Yanik D’Aigle, the only candidate who put his name forward for the Conservative Party of Canada candidacy, was acclaimed for the position Thursday night.
The cut-off for the position to run for the party against Michael McLeod, Member of Parliament for the Northwest Territories in the fall federal election was March 16 at 5 p.m. EST.
The federal election will take place Oct. 21.
In an interview earlier in the week, D’Aigle took aim at the cost of living in the North and making the region an attractive place to live in the future.
“The cost of living is not getting any cheaper, especially up here and especially in the North,” he said. “When I say cost of living, I’m talking about our day to day folks, our businesses, our industry.
When we are not competitive in the cost of doing business and the cost of living in the North, it doesn’t make it attractive.”
D’Aigle, a manger with Royal Bank of Canada, has lived in the NWT for seven years with his wife and four children. He ultimately wants to ensure future Northern residents retain the high quality of life he has enjoyed and says there are ways right away to cut costs and champion Northern development to help make that happen.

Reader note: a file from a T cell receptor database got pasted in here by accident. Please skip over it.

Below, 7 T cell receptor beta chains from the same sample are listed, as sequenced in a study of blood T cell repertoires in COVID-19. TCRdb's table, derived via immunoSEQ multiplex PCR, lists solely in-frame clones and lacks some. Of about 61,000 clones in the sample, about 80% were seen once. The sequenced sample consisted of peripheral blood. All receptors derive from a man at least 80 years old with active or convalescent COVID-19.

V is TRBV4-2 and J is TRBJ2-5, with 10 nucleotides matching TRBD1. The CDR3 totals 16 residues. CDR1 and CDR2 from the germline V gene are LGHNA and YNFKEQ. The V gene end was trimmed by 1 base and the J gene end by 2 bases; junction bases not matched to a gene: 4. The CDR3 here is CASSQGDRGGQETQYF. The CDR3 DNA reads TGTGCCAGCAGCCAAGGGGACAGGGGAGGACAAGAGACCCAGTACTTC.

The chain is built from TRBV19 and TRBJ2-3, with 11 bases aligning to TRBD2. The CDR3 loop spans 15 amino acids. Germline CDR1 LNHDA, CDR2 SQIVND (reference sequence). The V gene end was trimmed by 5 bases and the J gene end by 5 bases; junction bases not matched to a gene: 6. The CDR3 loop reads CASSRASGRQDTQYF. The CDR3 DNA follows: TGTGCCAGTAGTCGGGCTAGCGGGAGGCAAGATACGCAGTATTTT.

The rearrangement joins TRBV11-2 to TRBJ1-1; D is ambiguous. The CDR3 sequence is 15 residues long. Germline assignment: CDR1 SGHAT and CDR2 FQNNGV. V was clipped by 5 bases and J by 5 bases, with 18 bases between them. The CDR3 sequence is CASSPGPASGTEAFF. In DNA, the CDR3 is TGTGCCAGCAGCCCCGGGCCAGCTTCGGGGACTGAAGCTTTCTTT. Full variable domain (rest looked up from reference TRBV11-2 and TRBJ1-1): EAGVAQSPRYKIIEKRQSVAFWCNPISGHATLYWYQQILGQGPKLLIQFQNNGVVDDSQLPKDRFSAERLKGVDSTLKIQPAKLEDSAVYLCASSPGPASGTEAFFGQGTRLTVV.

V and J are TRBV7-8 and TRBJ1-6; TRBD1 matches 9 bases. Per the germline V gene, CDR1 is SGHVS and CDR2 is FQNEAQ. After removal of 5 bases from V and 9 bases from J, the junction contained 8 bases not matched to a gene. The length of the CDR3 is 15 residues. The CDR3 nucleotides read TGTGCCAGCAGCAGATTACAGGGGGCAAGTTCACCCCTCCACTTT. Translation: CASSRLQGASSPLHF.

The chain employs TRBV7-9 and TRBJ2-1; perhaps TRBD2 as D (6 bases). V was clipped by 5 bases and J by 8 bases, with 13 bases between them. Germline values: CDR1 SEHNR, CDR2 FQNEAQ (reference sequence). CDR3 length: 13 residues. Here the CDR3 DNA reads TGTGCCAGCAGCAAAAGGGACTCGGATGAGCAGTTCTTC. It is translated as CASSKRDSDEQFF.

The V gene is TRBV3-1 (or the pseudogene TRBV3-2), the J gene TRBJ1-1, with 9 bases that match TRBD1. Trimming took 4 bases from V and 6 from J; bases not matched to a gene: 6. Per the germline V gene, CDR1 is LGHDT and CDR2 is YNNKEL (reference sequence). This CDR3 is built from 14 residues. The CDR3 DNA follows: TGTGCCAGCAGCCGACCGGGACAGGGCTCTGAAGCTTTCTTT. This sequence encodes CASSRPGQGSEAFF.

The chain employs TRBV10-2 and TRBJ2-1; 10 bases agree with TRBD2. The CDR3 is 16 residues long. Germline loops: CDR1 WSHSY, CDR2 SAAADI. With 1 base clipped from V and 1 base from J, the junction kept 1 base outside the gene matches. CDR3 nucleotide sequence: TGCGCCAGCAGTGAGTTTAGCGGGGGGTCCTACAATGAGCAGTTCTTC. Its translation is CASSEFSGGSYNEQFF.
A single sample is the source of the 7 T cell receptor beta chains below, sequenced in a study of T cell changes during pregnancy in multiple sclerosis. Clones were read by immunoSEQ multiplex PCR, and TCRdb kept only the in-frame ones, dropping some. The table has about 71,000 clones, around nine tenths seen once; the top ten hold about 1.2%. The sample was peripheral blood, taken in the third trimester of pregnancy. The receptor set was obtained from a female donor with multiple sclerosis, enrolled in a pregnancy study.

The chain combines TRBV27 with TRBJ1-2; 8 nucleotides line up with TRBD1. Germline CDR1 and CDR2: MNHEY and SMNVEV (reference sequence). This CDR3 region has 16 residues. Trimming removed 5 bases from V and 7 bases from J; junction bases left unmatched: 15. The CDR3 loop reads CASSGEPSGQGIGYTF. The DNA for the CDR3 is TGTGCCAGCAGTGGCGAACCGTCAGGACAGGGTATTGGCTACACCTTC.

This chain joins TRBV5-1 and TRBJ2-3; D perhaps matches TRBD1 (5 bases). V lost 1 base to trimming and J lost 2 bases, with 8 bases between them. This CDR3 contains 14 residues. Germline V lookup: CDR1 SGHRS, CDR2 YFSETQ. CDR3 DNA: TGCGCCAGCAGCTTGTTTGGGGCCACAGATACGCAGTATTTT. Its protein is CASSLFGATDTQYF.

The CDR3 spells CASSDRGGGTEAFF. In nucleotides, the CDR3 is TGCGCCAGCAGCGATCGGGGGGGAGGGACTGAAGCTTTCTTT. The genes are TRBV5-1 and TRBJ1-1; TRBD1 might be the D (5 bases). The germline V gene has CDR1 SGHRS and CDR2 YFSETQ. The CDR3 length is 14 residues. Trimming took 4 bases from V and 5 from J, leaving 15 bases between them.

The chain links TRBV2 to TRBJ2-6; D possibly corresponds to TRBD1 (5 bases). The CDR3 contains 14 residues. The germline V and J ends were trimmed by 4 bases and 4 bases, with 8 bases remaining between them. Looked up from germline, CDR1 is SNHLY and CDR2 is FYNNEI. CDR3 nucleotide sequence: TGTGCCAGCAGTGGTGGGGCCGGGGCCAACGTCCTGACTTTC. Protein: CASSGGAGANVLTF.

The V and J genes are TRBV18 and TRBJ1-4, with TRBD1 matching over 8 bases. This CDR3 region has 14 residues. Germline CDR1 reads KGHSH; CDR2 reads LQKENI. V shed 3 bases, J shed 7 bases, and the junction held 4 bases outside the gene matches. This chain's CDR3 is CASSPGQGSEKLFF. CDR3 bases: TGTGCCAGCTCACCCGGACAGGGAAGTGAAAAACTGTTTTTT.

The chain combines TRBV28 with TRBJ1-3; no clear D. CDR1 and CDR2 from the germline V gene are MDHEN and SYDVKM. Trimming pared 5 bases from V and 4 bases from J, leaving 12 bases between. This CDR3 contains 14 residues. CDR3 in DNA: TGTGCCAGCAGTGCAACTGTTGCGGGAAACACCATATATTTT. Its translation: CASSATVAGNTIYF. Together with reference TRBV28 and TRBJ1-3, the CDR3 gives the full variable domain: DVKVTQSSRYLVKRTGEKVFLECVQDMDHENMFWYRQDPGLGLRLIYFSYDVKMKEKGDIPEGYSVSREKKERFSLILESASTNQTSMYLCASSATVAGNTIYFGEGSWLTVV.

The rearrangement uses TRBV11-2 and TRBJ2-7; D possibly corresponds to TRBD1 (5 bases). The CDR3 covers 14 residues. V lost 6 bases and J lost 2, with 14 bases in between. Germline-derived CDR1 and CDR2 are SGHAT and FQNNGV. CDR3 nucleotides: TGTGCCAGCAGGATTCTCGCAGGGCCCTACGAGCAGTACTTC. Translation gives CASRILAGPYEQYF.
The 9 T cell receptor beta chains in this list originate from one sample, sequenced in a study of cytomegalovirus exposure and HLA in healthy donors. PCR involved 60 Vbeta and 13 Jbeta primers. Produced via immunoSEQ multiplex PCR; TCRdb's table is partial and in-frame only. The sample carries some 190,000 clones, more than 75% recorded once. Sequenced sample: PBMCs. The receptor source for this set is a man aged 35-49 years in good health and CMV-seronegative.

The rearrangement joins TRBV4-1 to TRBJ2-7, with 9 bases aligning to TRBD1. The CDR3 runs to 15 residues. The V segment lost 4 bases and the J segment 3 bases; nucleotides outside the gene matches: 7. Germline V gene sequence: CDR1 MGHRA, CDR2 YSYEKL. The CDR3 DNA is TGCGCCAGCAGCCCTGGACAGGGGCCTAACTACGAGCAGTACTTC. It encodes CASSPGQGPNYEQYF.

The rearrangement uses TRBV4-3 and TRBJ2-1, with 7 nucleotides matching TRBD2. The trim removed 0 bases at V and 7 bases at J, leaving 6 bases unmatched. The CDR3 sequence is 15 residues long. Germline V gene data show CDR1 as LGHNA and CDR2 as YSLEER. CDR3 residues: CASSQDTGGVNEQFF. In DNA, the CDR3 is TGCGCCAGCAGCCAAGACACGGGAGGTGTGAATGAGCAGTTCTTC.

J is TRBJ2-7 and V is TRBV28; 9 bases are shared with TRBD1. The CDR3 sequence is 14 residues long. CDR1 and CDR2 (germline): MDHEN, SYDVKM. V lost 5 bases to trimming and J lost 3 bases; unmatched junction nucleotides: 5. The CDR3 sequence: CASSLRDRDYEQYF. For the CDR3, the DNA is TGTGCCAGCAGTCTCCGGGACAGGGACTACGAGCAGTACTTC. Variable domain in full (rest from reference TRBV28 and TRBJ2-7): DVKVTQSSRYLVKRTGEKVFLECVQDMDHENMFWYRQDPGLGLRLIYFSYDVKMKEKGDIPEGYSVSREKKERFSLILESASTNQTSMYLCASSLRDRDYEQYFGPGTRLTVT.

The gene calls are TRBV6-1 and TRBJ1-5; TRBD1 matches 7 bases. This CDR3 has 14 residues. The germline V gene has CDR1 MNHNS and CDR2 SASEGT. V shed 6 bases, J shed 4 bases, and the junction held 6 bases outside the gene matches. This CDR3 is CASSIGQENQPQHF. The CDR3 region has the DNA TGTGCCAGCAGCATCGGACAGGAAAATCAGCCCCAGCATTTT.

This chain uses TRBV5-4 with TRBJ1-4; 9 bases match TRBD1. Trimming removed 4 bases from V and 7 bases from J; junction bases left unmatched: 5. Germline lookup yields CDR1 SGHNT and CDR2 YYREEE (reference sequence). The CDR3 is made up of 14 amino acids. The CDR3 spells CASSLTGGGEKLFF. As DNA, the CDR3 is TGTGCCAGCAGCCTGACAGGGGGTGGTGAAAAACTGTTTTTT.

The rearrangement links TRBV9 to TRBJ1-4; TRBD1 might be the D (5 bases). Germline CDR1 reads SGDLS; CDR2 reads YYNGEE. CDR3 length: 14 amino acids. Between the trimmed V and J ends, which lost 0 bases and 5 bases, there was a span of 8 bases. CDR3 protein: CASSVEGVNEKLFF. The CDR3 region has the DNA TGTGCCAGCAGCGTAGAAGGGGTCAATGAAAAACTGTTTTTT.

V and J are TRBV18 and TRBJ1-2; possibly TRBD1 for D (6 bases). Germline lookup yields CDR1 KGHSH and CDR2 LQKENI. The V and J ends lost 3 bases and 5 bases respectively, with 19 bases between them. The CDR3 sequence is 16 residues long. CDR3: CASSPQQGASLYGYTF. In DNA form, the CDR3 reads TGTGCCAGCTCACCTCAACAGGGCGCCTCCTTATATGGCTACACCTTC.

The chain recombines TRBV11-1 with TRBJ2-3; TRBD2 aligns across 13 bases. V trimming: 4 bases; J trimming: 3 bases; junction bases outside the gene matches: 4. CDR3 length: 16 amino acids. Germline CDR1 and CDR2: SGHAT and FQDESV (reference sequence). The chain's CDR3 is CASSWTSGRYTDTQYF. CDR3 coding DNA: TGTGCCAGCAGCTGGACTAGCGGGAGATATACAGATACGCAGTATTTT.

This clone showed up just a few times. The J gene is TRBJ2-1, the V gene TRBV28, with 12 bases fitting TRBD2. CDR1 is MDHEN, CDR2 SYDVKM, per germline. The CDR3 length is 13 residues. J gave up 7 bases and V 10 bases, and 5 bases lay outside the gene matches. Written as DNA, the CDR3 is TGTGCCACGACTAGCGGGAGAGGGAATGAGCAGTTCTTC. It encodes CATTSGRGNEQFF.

His campaign platform will include the Conservative Party’s promise to allow Northern territories to keep all royalties in the North to go toward Northern development.
“The GNWT has to borrow money to put in a heritage fund because we are paying so much to the federal government,” he points out.”We have to make commitments to all communities with the agreements that we have. But we need the money and we need to incentivize. If we are only paying the federal government as well, we know that the money should stay in the North. It is Northern development. We need roads. We need national building initiatives.”
He is also committing to eliminating the federal carbon tax, even though he recognizes climate change is a growing problem and that there are important green initiatives needed to improve the environment.
“Climate change is happening, but we have to look at ways that are going to reduce our carbon footprint of things that actually reduce our carbon footprint,” he said.
Advancing the Taltson hydroelectricity project is an important part of that, which he supports.
“When we think of carbon tax and what we generate in the North here – as residents and businesses- our footprint is minuscule in the world, let alone in Canada to what it is we actually (produce),” he said, noting that he has been supportive of the GNWT’s efforts in finding sources of alternative energy and seeking ways to make the economy greener.